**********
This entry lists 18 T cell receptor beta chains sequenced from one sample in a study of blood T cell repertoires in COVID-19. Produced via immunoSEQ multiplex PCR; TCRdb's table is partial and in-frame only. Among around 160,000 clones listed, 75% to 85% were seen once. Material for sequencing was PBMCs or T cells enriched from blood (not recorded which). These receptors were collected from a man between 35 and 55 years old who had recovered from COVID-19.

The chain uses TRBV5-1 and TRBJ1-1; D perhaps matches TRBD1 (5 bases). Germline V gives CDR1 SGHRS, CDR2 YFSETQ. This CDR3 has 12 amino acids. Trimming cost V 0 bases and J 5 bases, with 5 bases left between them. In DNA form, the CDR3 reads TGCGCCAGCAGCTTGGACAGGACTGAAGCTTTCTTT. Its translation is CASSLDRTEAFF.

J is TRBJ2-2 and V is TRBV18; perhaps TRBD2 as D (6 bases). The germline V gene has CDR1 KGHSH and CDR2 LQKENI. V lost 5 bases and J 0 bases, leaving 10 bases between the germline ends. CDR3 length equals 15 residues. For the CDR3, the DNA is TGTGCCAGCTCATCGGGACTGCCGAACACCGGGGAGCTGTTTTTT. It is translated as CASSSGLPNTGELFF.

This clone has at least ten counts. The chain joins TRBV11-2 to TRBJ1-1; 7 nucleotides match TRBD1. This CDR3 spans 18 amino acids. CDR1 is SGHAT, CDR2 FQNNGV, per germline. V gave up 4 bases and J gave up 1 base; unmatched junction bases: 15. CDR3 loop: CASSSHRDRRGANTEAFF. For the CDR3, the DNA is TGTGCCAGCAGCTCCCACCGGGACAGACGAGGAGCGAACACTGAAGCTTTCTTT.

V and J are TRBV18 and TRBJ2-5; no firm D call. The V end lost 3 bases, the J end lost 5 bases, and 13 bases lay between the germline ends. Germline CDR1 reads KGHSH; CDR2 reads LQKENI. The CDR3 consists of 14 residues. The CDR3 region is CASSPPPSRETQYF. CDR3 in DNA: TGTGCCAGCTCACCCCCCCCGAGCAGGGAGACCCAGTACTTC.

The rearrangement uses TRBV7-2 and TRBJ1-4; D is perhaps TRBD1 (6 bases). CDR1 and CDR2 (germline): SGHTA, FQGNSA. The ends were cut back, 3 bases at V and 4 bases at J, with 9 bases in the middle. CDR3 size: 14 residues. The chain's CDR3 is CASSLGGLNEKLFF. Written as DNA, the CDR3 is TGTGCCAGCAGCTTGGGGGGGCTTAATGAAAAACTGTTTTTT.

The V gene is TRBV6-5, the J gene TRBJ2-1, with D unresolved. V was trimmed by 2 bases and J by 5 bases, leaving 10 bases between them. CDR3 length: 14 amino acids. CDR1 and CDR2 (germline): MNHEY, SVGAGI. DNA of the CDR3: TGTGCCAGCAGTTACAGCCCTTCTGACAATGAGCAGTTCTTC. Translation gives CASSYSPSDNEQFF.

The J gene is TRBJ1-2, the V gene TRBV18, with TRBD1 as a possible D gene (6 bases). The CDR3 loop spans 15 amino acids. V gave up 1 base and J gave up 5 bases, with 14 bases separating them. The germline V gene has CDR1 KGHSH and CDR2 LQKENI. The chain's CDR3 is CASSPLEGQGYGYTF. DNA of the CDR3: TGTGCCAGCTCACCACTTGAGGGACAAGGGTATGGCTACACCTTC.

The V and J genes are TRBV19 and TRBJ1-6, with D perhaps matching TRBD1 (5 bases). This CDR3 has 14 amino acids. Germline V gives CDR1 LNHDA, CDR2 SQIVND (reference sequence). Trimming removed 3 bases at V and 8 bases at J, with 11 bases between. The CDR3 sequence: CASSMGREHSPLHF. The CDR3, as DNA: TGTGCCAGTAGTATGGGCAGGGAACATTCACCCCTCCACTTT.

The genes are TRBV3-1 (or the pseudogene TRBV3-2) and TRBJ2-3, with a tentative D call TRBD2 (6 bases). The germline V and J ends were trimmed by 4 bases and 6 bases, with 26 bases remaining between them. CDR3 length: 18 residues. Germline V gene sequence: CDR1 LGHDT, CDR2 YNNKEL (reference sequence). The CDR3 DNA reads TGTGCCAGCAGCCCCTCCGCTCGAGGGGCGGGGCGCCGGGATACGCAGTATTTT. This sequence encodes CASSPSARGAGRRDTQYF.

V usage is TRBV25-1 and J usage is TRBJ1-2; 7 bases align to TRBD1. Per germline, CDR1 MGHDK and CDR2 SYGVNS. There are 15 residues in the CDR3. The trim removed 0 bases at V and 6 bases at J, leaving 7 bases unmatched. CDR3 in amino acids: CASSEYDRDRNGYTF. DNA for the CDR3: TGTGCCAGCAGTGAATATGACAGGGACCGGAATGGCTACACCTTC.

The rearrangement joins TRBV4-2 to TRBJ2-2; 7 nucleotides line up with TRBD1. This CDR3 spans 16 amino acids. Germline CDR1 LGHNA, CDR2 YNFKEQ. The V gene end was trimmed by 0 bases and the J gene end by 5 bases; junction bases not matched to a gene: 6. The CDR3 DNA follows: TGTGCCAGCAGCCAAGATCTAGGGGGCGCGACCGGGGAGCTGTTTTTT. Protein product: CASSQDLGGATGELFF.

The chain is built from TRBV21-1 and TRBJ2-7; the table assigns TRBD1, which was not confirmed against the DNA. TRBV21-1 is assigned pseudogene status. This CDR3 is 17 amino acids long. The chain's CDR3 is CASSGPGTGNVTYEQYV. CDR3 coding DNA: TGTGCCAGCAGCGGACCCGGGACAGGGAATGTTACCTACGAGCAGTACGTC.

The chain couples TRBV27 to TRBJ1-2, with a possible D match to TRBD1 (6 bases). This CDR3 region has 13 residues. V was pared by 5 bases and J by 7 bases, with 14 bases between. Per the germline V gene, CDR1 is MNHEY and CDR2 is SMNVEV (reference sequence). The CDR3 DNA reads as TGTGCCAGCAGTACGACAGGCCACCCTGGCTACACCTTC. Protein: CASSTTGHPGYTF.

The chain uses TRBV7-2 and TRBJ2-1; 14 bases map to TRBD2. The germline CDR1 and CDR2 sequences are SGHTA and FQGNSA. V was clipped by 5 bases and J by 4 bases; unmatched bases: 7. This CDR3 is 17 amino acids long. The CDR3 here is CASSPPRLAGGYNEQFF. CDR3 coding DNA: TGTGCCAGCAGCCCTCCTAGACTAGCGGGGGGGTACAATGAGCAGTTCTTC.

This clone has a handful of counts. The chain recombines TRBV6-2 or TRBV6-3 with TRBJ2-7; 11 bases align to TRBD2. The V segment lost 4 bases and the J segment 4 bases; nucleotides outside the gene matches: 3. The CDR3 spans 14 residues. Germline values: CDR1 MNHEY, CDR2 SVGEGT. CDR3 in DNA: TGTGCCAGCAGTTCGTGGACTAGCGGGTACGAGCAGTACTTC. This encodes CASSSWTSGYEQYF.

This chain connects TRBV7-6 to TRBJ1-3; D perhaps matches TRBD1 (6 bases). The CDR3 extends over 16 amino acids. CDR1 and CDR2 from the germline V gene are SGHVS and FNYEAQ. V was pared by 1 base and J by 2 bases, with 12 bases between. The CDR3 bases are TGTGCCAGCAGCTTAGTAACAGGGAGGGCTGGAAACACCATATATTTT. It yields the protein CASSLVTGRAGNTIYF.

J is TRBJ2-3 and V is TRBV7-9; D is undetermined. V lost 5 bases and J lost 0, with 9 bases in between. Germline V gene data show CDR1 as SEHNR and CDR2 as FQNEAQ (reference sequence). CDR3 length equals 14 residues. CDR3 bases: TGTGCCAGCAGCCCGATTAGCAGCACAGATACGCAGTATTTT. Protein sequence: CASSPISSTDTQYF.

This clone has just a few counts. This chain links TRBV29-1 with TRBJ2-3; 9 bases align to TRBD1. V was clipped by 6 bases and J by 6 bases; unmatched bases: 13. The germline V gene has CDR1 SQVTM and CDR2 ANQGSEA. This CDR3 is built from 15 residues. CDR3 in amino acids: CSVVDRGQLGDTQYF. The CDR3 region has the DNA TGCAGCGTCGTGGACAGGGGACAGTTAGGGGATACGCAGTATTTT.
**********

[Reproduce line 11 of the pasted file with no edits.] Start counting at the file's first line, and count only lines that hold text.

V usage is TRBV25-1 and J usage is TRBJ1-2; 7 bases align to TRBD1. Per germline, CDR1 MGHDK and CDR2 SYGVNS. There are 15 residues in the CDR3. The trim removed 0 bases at V and 6 bases at J, leaving 7 bases unmatched. CDR3 in amino acids: CASSEYDRDRNGYTF. DNA for the CDR3: TGTGCCAGCAGTGAATATGACAGGGACCGGAATGGCTACACCTTC.